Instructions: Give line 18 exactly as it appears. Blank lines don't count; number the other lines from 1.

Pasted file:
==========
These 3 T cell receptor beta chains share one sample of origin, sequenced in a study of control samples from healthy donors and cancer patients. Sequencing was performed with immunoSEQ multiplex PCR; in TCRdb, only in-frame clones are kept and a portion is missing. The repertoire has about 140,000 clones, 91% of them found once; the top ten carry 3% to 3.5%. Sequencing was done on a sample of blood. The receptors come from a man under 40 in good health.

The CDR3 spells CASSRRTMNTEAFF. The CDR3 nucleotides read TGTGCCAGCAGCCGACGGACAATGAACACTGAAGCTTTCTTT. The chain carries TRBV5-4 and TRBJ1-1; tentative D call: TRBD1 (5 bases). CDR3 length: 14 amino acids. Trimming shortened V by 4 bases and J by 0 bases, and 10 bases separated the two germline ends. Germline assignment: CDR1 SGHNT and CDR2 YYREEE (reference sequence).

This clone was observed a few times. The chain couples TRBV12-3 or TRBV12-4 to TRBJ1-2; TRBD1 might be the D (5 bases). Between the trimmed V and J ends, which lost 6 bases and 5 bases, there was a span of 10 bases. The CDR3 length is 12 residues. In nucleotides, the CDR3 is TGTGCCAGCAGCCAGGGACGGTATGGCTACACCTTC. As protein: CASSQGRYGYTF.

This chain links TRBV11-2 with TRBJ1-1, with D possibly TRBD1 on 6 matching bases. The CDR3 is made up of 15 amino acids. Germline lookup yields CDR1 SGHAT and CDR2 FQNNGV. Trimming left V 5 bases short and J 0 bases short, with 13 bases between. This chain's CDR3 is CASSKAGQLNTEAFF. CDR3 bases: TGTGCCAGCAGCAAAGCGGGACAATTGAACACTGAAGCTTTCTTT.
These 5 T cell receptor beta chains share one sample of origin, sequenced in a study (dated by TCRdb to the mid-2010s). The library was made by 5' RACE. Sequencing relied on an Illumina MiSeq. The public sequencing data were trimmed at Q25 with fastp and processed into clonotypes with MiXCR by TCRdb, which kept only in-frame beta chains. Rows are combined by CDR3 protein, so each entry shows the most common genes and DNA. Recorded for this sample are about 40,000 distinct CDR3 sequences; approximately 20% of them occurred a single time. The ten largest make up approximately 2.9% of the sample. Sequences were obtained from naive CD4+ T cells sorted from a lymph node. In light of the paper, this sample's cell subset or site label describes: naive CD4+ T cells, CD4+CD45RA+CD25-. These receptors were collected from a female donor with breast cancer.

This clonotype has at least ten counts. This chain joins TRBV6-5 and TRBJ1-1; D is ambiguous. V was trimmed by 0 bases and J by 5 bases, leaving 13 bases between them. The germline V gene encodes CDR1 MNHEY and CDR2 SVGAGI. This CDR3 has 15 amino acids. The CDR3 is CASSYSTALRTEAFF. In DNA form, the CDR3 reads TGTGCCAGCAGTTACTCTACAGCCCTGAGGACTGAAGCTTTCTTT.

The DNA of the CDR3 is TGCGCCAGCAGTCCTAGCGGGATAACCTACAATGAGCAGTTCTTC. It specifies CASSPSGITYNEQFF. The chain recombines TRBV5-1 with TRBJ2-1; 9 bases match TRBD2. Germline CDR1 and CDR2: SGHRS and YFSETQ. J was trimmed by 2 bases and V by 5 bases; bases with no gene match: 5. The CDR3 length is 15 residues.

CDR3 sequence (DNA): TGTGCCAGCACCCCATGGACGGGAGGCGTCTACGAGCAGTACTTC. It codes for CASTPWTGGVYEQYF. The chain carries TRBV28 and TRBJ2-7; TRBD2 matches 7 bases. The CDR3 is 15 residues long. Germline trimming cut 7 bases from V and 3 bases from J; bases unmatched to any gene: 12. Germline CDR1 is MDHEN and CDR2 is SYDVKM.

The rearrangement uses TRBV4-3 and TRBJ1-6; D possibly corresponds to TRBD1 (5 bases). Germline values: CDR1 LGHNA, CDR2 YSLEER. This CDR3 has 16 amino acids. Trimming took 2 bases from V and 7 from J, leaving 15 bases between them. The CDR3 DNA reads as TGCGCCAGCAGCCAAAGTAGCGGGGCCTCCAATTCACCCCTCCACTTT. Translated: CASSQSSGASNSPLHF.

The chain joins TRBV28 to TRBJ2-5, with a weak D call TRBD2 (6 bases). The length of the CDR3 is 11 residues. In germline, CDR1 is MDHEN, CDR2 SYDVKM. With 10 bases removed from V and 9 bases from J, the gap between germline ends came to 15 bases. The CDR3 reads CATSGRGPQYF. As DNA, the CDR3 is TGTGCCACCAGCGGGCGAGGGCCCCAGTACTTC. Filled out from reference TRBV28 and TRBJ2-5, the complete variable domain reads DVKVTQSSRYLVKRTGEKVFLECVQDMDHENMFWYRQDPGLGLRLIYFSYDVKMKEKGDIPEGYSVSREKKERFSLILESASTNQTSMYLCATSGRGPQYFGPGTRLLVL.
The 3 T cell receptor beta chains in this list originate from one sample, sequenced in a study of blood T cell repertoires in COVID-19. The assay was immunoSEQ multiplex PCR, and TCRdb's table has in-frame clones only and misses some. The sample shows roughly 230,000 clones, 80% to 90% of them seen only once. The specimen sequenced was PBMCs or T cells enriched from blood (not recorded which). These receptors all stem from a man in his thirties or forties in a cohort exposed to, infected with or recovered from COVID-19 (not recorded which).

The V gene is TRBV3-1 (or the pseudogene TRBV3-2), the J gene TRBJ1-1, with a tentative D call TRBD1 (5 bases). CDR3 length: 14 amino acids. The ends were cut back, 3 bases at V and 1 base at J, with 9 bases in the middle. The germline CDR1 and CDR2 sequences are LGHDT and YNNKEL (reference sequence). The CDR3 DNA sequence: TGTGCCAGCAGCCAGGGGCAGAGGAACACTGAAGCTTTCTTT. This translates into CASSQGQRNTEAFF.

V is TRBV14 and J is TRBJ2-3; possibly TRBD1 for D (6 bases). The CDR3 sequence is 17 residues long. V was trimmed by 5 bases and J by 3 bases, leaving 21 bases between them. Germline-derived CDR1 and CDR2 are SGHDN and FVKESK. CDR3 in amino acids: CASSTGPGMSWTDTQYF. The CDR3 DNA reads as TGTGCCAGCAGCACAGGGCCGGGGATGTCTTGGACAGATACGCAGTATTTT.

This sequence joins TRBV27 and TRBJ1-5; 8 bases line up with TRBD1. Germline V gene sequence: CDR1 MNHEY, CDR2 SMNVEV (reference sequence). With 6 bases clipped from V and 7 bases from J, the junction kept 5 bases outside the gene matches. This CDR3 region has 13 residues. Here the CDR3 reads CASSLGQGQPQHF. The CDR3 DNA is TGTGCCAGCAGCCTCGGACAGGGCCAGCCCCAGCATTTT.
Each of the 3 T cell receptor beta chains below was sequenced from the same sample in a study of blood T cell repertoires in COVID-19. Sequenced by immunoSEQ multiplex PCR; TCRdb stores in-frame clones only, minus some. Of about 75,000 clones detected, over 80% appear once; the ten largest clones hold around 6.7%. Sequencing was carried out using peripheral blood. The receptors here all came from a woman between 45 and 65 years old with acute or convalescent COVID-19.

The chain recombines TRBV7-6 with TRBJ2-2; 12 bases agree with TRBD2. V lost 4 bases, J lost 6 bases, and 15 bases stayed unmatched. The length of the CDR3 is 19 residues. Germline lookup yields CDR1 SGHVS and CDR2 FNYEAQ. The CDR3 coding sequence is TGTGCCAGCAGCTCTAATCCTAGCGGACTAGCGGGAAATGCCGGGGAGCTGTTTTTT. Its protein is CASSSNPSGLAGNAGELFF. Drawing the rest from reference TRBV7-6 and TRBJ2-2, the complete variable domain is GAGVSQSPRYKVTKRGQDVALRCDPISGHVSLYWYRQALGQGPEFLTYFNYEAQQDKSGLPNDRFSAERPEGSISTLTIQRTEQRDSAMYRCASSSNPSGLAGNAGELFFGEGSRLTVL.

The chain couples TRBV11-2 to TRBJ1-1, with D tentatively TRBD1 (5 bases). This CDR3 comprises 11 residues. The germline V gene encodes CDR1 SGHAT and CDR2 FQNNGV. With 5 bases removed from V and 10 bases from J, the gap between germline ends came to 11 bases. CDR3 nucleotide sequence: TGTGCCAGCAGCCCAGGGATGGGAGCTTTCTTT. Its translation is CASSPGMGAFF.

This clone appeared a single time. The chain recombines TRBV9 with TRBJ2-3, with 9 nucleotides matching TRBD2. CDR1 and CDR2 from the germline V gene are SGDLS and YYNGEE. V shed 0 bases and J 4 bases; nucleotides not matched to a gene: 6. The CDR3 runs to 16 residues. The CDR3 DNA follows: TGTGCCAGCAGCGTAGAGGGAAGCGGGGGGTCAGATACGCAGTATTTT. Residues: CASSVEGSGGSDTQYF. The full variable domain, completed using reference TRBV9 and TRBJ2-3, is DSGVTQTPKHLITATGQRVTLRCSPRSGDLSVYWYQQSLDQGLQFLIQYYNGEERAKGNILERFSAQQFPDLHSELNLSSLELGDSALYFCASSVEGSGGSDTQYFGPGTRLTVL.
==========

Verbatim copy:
This clone appeared a single time. The chain recombines TRBV9 with TRBJ2-3, with 9 nucleotides matching TRBD2. CDR1 and CDR2 from the germline V gene are SGDLS and YYNGEE. V shed 0 bases and J 4 bases; nucleotides not matched to a gene: 6. The CDR3 runs to 16 residues. The CDR3 DNA follows: TGTGCCAGCAGCGTAGAGGGAAGCGGGGGGTCAGATACGCAGTATTTT. Residues: CASSVEGSGGSDTQYF. The full variable domain, completed using reference TRBV9 and TRBJ2-3, is DSGVTQTPKHLITATGQRVTLRCSPRSGDLSVYWYQQSLDQGLQFLIQYYNGEERAKGNILERFSAQQFPDLHSELNLSSLELGDSALYFCASSVEGSGGSDTQYFGPGTRLTVL.